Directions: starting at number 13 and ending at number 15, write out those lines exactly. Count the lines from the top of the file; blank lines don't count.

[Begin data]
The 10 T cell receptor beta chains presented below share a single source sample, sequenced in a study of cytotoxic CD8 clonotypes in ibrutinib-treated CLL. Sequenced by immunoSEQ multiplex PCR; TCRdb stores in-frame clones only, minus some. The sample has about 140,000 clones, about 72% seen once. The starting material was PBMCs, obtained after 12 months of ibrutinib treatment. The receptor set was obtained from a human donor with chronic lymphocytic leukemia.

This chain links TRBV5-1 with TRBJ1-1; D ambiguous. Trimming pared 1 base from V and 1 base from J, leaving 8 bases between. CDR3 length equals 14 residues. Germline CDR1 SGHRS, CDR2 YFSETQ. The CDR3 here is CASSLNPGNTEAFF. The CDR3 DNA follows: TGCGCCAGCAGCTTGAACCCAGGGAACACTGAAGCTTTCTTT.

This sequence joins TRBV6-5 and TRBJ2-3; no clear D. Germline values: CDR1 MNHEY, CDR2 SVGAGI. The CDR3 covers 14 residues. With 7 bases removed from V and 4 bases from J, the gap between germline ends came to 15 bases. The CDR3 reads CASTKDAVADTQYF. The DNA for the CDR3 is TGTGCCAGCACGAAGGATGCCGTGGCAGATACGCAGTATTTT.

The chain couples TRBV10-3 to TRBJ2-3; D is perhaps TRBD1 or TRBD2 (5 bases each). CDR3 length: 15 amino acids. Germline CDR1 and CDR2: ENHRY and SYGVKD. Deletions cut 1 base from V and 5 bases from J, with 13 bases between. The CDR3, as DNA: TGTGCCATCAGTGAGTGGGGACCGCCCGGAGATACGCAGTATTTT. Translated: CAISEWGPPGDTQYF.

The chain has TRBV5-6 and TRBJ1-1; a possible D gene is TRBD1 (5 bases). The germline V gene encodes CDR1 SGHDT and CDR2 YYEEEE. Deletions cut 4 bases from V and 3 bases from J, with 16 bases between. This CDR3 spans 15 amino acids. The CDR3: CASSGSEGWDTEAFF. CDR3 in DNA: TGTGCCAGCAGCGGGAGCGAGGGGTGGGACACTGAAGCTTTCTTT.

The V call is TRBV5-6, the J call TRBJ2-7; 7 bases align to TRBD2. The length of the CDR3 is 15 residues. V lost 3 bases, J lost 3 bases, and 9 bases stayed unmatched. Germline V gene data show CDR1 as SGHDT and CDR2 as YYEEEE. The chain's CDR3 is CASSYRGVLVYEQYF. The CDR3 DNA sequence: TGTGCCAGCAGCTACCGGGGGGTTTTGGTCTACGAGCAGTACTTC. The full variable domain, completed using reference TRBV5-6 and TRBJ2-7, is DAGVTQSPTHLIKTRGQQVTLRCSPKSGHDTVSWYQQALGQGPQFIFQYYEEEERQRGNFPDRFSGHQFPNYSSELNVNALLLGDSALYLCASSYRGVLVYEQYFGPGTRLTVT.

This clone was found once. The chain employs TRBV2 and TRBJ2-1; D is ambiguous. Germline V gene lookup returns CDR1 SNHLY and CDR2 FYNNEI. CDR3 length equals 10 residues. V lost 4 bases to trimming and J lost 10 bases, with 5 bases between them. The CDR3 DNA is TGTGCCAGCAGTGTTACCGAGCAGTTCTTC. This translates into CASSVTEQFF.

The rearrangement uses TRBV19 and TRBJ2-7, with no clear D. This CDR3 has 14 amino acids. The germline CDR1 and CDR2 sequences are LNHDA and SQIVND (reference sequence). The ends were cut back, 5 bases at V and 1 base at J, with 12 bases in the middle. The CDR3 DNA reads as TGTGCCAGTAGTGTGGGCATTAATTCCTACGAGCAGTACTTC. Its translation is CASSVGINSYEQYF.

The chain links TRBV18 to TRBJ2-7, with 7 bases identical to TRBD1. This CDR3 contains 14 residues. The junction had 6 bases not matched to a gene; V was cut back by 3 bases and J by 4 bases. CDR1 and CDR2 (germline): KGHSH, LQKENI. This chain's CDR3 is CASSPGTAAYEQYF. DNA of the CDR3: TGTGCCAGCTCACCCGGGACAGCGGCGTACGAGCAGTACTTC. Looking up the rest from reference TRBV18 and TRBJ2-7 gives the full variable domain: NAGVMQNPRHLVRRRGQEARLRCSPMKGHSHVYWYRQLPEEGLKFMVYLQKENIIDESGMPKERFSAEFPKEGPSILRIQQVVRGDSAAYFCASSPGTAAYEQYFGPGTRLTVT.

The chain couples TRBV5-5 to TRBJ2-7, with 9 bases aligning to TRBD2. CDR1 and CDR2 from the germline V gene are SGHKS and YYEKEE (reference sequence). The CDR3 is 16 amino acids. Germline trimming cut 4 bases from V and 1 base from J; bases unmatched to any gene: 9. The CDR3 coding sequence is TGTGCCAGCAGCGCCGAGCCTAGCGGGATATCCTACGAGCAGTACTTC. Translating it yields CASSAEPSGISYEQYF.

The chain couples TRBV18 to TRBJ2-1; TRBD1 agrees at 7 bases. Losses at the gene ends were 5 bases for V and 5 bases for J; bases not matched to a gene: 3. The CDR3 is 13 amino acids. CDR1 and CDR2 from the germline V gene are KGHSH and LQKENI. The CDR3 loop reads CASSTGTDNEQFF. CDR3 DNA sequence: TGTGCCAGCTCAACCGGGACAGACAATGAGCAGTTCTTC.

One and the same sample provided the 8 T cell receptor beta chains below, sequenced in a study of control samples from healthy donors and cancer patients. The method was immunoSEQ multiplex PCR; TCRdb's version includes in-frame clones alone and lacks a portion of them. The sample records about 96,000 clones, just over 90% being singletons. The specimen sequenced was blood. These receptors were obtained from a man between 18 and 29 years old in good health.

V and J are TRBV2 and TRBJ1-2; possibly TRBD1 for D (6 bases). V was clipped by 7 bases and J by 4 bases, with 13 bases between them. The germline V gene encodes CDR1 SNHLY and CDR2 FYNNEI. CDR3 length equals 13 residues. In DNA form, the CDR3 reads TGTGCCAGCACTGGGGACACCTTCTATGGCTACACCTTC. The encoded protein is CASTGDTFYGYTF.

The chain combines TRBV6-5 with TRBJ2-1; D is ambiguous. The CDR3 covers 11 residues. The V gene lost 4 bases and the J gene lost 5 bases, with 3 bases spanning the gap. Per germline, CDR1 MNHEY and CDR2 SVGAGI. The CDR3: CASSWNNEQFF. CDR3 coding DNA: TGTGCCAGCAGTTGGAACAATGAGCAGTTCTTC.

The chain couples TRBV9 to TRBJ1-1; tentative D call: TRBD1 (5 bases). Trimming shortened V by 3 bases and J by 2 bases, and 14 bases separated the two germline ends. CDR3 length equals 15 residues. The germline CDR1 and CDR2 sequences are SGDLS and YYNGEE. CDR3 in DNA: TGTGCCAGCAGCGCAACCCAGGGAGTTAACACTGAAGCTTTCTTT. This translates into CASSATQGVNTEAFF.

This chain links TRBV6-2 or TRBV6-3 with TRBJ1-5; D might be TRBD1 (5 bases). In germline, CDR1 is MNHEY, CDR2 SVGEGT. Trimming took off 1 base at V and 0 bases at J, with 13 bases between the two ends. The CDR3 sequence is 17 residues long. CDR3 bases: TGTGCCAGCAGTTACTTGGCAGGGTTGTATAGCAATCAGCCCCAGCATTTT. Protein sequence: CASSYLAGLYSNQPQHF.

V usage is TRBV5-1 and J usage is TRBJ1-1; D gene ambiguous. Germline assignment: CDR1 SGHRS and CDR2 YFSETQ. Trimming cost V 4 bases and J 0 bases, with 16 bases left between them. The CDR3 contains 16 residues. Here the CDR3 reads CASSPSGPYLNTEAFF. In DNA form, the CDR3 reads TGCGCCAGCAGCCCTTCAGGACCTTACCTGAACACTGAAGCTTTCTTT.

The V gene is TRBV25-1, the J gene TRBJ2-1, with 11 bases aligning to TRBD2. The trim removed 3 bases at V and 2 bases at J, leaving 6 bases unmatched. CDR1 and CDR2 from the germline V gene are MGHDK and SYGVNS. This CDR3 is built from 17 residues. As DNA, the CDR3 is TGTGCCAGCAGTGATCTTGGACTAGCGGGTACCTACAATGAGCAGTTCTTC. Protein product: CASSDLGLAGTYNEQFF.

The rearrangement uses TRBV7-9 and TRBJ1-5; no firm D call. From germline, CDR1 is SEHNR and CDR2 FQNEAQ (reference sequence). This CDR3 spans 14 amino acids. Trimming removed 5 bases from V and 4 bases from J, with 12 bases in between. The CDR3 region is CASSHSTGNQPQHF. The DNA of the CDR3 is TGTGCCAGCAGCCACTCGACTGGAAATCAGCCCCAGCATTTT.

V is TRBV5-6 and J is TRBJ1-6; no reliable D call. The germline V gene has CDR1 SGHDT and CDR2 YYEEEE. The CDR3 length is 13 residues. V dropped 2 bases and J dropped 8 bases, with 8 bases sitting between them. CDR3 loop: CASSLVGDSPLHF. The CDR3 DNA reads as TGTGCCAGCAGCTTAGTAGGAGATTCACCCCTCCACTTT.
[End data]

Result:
V and J are TRBV2 and TRBJ1-2; possibly TRBD1 for D (6 bases). V was clipped by 7 bases and J by 4 bases, with 13 bases between them. The germline V gene encodes CDR1 SNHLY and CDR2 FYNNEI. CDR3 length equals 13 residues. In DNA form, the CDR3 reads TGTGCCAGCACTGGGGACACCTTCTATGGCTACACCTTC. The encoded protein is CASTGDTFYGYTF.

The chain combines TRBV6-5 with TRBJ2-1; D is ambiguous. The CDR3 covers 11 residues. The V gene lost 4 bases and the J gene lost 5 bases, with 3 bases spanning the gap. Per germline, CDR1 MNHEY and CDR2 SVGAGI. The CDR3: CASSWNNEQFF. CDR3 coding DNA: TGTGCCAGCAGTTGGAACAATGAGCAGTTCTTC.

The chain couples TRBV9 to TRBJ1-1; tentative D call: TRBD1 (5 bases). Trimming shortened V by 3 bases and J by 2 bases, and 14 bases separated the two germline ends. CDR3 length equals 15 residues. The germline CDR1 and CDR2 sequences are SGDLS and YYNGEE. CDR3 in DNA: TGTGCCAGCAGCGCAACCCAGGGAGTTAACACTGAAGCTTTCTTT. This translates into CASSATQGVNTEAFF.